Wintering birds in Algeria fed for most of the day (66.29 % ± 10.48 SD at Oued Righ valley and 69.09 % ± 0.95 SD at Central Haut Plateaux), followed by sleeping (10.79 % ± 1.49 SD at Oued Righ valley and 8.22 % ± 1.61 SD at Central Haut Plateaux), preening (9.11 % ± 4.89 SD at Oued Righ valley and 4.12 % ± 0.85 SD at Central Haut Plateaux), walking (6.19 % ± 3.12 SD at Oued Righ valley and 12.28 % ± 0.02 SD at Central Haut Plateaux), flying (2.31 % ± 0.01 SD at Oued Righ valley and 2.06 % ± 0.32 SD at Central Haut Plateaux), and agonistic behavior (2.81 % ± 1.85 SD at Oued Righ valley and 2.48 % ± 0.76 SD at Central Haut Plateaux) (137). Another study in Sebkhat Ouled Amara (Algeria) found that feeding was the predominant activity during winter (72.19%), followed by walking (13.85%), flight (6.06%), preening (4.88%), courtship (1.71%), and resting (1.69%). During the breeding season, most time was devoted to feeding (74.73%), followed by walking (10.79%), flight (6.29%), courtship (4.25%), preening (3.10%), and resting (0.83%) (186).
At Uchhali Lake (Pakistan), adults spent most of the day feeding (51.06%); juveniles also spent most of the day feeding, and spent more time feeding (56.51%) than adults. Adults spent more time alert (8.3%) than juveniles (4.49%) (187). At Lake Erçek (Türkiye) in summer, adults and juveniles spent 46% of their diurnal time budget feeding, 18% resting, 17% walking, 10% preening, 4% flying, 3% engaged in agonistic behavior, 1% in alarm behavior, and 1% in courtship (188). At tidal sandflats and mudflats of the Bandar Abbas coast (Iran), over 60% of birds on one day in February were observed feeding at all daytime hours, except from 08:00 and 09:00 when feeding rates were lowest; there were three peaks in feeding activity on this day: early morning (low tide), noon (high tide), and evening (low tide) (129).
Agonistic behavior is observed during group displays, as well as when selecting and constructing the nesting site, and during egg hatching. Low-intensity agonistic behavior is also observed in feeding grounds and roosts (33, 182, 189).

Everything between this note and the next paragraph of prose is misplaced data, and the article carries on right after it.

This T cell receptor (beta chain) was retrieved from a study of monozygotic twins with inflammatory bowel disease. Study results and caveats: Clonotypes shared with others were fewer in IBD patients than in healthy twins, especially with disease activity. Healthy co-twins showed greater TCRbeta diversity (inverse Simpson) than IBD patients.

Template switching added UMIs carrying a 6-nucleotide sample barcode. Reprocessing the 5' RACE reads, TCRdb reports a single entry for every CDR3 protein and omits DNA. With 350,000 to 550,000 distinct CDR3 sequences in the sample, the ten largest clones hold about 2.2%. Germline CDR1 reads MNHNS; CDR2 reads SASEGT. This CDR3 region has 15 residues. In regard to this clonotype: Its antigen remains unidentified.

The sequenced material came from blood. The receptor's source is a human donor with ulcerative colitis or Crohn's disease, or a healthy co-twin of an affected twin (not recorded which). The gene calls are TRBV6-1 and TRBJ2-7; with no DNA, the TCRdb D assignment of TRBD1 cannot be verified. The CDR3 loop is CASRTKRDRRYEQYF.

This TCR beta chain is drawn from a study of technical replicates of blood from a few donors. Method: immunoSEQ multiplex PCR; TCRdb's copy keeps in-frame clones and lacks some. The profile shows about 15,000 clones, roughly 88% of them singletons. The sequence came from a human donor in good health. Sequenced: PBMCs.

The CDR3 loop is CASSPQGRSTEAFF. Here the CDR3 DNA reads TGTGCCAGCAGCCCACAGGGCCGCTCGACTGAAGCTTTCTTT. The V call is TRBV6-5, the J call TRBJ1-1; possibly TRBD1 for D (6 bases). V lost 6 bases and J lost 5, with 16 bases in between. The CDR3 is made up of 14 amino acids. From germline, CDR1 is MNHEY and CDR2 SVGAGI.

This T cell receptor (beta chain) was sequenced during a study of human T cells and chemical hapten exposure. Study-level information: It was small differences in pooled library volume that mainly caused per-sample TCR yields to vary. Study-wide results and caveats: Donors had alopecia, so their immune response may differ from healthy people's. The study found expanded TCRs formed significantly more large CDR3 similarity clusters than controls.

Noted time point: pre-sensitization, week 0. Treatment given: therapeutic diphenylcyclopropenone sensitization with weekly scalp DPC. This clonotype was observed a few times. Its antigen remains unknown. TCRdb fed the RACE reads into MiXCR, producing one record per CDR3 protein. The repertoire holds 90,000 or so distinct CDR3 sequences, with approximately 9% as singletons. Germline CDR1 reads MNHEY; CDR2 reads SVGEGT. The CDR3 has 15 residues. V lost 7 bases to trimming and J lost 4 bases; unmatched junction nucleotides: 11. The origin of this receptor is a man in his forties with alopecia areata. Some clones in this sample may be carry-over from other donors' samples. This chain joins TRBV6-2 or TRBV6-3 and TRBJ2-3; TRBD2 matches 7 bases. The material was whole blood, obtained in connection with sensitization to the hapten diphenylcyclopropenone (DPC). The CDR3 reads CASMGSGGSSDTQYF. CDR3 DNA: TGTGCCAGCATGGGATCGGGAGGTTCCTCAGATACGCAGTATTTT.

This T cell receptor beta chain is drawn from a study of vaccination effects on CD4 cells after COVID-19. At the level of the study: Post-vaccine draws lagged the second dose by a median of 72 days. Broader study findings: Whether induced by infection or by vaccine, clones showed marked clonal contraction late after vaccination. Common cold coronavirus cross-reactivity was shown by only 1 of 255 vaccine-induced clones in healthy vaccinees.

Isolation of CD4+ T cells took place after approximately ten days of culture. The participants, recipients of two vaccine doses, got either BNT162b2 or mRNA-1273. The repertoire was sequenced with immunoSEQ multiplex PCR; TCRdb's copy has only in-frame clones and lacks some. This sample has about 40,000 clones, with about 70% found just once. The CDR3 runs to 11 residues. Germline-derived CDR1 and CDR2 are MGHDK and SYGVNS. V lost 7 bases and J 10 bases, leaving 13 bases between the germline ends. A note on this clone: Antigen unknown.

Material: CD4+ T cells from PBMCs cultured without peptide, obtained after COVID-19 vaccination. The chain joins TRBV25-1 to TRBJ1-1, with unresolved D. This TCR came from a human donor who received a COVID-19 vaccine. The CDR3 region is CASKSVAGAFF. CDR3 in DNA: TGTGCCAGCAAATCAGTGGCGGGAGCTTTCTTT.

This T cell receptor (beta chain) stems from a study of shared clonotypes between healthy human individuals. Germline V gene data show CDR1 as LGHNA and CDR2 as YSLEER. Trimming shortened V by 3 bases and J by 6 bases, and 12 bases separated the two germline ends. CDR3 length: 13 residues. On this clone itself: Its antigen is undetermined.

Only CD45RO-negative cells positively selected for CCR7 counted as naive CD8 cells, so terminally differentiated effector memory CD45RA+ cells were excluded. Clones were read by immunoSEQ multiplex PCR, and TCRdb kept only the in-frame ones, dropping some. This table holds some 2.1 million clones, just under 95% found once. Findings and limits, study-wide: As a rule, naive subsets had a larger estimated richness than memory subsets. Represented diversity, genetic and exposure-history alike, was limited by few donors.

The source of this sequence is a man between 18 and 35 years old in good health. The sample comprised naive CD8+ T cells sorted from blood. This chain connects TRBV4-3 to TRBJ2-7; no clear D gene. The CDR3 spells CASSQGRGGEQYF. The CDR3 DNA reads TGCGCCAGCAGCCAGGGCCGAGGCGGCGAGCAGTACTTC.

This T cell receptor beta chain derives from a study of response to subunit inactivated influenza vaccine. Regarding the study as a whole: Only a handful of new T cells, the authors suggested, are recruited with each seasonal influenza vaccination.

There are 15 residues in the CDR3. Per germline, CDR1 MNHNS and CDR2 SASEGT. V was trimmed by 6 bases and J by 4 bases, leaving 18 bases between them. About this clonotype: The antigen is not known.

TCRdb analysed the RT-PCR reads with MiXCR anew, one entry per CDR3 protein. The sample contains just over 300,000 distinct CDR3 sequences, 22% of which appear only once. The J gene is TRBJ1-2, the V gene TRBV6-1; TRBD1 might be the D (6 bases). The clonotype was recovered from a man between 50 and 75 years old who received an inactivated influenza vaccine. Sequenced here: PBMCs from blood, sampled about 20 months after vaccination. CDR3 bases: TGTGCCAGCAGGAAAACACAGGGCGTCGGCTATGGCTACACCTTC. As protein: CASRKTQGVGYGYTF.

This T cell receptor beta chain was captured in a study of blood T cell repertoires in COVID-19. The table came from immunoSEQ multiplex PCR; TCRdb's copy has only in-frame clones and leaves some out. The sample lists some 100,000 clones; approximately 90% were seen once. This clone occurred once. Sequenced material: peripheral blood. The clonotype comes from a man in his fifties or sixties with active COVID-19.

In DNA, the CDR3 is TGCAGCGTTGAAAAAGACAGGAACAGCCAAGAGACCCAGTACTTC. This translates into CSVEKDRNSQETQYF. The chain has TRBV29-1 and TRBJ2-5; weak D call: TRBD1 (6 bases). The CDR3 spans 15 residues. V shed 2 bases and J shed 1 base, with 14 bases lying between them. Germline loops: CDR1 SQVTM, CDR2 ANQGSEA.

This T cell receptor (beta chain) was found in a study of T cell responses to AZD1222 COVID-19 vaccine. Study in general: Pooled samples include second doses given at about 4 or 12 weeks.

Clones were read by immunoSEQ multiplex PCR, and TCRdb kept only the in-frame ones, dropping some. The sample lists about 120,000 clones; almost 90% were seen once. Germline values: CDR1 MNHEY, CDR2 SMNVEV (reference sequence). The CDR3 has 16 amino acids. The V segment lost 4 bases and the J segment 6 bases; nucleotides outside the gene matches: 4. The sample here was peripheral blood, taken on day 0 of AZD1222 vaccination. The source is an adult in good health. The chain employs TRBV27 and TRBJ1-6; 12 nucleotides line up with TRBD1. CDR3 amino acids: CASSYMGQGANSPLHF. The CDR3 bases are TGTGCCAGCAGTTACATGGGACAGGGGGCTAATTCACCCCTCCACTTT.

During the onset of aggressive behavior, Greater Flamingo exhibits the Threat Display, raising the scapulars and simultaneously issuing repeated short deep calls. Another threat display is the Hooking Posture, which consists of extending the neck with the beak down and the tip pointed towards the chest. The back and scapular feathers are also ruffled in what has been called the "chrysanthemum posture" (14); this posture is a defensive display that makes the bird look bigger. When the intensity of the aggression increases, flamingos exhibit a neck swaying threat display, during which the head and neck are moved forward sinuously from side to side, occasionally pecking the rival. The back and scapular feathers are also ruffled. Submissive behavior consists of lowering the head and neck (33, 182, 189).
Flamingos moving throughout the colony can elicit agonistic behavior from incubating birds; birds attempting to steal nest material were pecked (33).
Mating System and Operational Sex Ratio
Greater Flamingo is seasonally monogamous. However, extra-pair mating attempts have been observed. See Extrapair Mating Behavior/Paternity.
There is no information on the operational sex ratio.
Courtship, Copulation, and Pair Bond
Courtship in Greater Flamingo often takes place at feeding sites, as observed in the Camargue (France) (10), as well as around nesting sites, as observed at Lake Elmenteita (Kenya) (33). Courtship activities begin several months before breeding, which occurred in the Camargue (France) from November until the second half of May (10); in Fuente de Piedra Lake (Spain), courtship has been recorded between November and April (117); and in the Guadalquivir and Odiel marshes (Spain), courtship has been recorded from October–April (17). In Lake Elmenteita (Kenya), displays were observed from January to the end of March, and continued to some extent until the end of June during a second breeding wave (33).
Flamingos gather in courtship groups of about 10–40 birds in which males and females participate in similar proportions (4). In Lake Elmenteita, groups varied from 10–12 to several hundred flamingos (33). Females usually lead the courtship groups while males are located in more rear positions (MAR, MR-M, JAA, unpublished data). Groups are dynamic in their composition, with some birds regularly joining the flock and others leaving it (33). In the Camargue, group size and date were negatively correlated (190).
The courtship display repertory consists of a series of postures and movements. Using the Alert Posture Display, Greater Flamingo stands erect with the neck stretched upwards and the bill held high with the end almost horizontal. This display is often followed by the Head-flagging Display, in which birds begin calling loudly and sway their head from side to side, keeping the neck and head stretched upwards (33, 184, 191, 10, 190).